Select details of the socio-demographics of the eight women who had postpartum experiences during the early months of COVID-19 are provided in Table 1. All eight participants were married, spoke Arabic as their preferred language, and originated from Syria. Women had between two and eight children and most arrived in Nova Scotia in 2016. All women arrived through the government-assisted resettlement program.

Table 1 Participant demographic characteristics

Three main themes emerged from the data: the impacts of COVID-19 on postnatal healthcare; loss of informal support; and grief and anxiety caused by the COVID-19 environment.

Impacts of COVID-19 on postnatal healthcare

Participants conveyed that COVID-19 changed their access to and use of postnatal healthcare services. Limitations on in-hospital support people, childcare restrictions, changes to services delivery, and a move towards virtual care created challenges and opportunities for women’s postnatal care.

Isolated birthing experiences

Many participants who delivered during the pandemic discussed the impacts that hospital restrictions and larger public health measures had on their birthing experiences. A culmination of factors, including limited access to childcare, restrictions on support people, and the unavailability of doulas, meant that many women laboured and delivered alone, or with fewer supports than they would have liked.

With the temporary closures of public schools, and daycare centres, families had limited options for childcare for their additional children. Participants also did not have extended family (e.g., mothers, sisters) in Canada and many women did not feel comfortable asking friends to watch their children, given their friends’ own responsibilities and the risk of spreading the virus. Several women in this study gave birth during the early months of COVID-19 with no support people, as their husbands took care of their children while they were in the hospital. Participant 1 described her experience: “No one could accompany me to the hospital because of COVID. I was alone. My husband drove me to the hospital, but I was all by myself during delivery. My husband helped me carry my things with me to the hospital, but other than that I was all by myself.” Other participants who delivered without support people had similar feelings, describing their births during COVID as “hard,” “scary,” and “lonely.”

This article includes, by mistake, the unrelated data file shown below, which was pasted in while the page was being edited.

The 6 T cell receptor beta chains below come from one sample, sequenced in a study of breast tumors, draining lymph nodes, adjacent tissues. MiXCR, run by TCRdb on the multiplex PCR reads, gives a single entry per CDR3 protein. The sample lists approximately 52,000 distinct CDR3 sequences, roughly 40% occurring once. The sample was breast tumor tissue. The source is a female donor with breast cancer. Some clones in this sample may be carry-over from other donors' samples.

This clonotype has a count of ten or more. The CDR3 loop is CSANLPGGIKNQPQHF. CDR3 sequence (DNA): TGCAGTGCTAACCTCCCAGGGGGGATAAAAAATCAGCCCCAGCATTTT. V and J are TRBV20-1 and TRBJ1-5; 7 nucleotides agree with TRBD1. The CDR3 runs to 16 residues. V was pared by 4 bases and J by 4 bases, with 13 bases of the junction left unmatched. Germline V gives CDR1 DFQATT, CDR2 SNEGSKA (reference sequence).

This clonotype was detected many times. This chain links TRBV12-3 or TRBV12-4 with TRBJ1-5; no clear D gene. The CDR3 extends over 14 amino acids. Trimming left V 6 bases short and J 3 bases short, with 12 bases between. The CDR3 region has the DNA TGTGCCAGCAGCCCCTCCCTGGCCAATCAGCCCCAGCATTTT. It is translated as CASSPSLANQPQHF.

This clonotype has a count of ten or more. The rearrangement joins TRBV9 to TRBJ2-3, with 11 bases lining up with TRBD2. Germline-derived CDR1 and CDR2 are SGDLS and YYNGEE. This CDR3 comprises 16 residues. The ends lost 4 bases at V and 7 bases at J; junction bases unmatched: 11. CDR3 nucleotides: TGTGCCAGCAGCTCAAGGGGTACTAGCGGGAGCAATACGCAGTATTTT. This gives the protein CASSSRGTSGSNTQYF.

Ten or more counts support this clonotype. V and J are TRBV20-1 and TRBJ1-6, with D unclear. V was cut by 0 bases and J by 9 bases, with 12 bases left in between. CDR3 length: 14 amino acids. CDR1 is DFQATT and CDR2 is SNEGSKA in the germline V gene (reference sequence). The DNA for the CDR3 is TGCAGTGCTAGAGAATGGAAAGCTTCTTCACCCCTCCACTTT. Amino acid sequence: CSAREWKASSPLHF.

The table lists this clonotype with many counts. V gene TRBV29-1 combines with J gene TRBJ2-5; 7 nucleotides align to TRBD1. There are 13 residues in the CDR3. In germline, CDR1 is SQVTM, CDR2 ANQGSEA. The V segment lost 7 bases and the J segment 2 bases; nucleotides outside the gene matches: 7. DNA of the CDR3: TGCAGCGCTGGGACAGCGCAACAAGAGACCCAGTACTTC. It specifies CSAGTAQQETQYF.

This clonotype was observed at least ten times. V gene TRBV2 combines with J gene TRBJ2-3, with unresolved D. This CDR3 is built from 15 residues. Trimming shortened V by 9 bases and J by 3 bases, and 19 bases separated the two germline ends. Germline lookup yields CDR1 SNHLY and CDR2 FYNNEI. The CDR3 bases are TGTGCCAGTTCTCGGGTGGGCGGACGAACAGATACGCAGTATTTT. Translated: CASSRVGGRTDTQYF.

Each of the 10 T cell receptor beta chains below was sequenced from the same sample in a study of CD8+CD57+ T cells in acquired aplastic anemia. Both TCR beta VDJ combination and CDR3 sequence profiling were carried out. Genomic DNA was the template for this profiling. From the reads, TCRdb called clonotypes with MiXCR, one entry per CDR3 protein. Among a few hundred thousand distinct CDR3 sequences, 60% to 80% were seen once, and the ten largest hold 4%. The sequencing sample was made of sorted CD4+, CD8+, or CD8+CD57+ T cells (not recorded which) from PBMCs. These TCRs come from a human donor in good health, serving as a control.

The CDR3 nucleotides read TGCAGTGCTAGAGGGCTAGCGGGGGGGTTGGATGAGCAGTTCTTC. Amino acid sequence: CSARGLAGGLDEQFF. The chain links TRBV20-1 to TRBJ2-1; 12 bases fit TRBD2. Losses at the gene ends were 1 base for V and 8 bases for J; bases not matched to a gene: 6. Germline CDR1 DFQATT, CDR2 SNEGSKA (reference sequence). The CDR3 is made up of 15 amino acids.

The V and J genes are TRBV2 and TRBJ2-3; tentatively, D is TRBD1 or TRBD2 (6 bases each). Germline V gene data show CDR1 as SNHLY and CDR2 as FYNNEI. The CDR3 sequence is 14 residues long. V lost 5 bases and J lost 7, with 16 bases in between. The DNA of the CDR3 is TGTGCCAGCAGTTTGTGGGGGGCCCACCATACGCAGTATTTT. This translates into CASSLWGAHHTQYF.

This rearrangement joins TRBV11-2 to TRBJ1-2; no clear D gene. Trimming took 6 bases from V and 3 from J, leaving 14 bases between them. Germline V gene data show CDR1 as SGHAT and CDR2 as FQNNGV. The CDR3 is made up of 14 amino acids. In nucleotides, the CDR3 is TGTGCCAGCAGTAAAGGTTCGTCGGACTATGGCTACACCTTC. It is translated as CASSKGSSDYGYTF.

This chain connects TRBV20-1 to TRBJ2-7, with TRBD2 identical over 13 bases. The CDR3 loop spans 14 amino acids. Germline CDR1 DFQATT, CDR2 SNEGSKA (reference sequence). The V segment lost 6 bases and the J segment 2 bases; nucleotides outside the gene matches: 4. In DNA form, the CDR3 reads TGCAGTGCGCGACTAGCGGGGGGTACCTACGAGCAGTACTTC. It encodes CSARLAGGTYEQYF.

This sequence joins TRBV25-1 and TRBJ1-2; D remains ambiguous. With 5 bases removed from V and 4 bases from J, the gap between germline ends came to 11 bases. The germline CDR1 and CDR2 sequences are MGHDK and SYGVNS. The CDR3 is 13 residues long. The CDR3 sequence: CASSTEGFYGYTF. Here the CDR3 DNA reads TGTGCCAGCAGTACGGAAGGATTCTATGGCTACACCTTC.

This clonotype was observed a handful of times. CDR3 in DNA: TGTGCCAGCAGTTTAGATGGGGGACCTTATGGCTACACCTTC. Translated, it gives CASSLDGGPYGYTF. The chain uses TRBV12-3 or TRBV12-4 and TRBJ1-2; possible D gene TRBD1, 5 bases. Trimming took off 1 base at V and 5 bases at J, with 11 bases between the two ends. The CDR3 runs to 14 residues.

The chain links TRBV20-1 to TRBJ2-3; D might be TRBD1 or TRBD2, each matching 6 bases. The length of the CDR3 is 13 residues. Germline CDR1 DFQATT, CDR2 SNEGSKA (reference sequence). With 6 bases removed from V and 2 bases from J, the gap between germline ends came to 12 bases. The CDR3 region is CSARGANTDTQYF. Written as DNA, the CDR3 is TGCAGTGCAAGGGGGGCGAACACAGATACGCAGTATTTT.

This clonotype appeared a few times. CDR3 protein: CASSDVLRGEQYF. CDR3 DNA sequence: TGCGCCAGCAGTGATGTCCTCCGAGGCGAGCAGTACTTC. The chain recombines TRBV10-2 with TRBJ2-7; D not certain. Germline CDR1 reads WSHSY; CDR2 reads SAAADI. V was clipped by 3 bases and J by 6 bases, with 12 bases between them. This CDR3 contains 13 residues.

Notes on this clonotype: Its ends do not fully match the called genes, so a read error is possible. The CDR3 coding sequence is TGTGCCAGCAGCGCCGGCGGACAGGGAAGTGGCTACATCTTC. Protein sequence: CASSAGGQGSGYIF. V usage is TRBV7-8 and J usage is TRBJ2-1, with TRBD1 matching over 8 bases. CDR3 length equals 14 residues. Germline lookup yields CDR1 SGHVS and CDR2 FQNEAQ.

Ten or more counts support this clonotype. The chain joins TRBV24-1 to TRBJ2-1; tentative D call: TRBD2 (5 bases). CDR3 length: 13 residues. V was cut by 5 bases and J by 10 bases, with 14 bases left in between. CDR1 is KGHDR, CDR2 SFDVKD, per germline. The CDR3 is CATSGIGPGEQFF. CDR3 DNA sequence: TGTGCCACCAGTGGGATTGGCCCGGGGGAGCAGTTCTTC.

Other women who wished for their friends to accompany them to the hospital discussed having to choose between their partners and friends, as only one support person was allowed to accompany women. Participant 7 said, “My friend was with me. My husband stayed with the kids at home, and he couldn’t even come because during COVID only one person was allowed to accompany the woman who gives birth. He used to bring us food, give them to my friend outside the hospital, but he never entered.” Visitation after birth was also limited, which was difficult for several participants who had hoped they could see their families or friends after delivery. Participant 3 described how emotionally challenging and isolating it was to not have her partner visit after her birth: “The hospital rules are strict during COVID. Visits are forbidden, friends can’t come, and they could not be there to help me. My husband was allowed to visit me twice a day in the hospital. I stayed for two days. I felt really lonely, it was a hard experience.” Participant 1 also mentioned how difficult it was to be separated from her other children while recovering after birth, stating, “I didn’t see my children for two days, I wanted them to come to the hospital so I could see them, but it wasn’t possible because of COVID. My little baby girl was crying all the time without me… I just wanted to be discharged from the hospital and go home to them.” (Participant 1).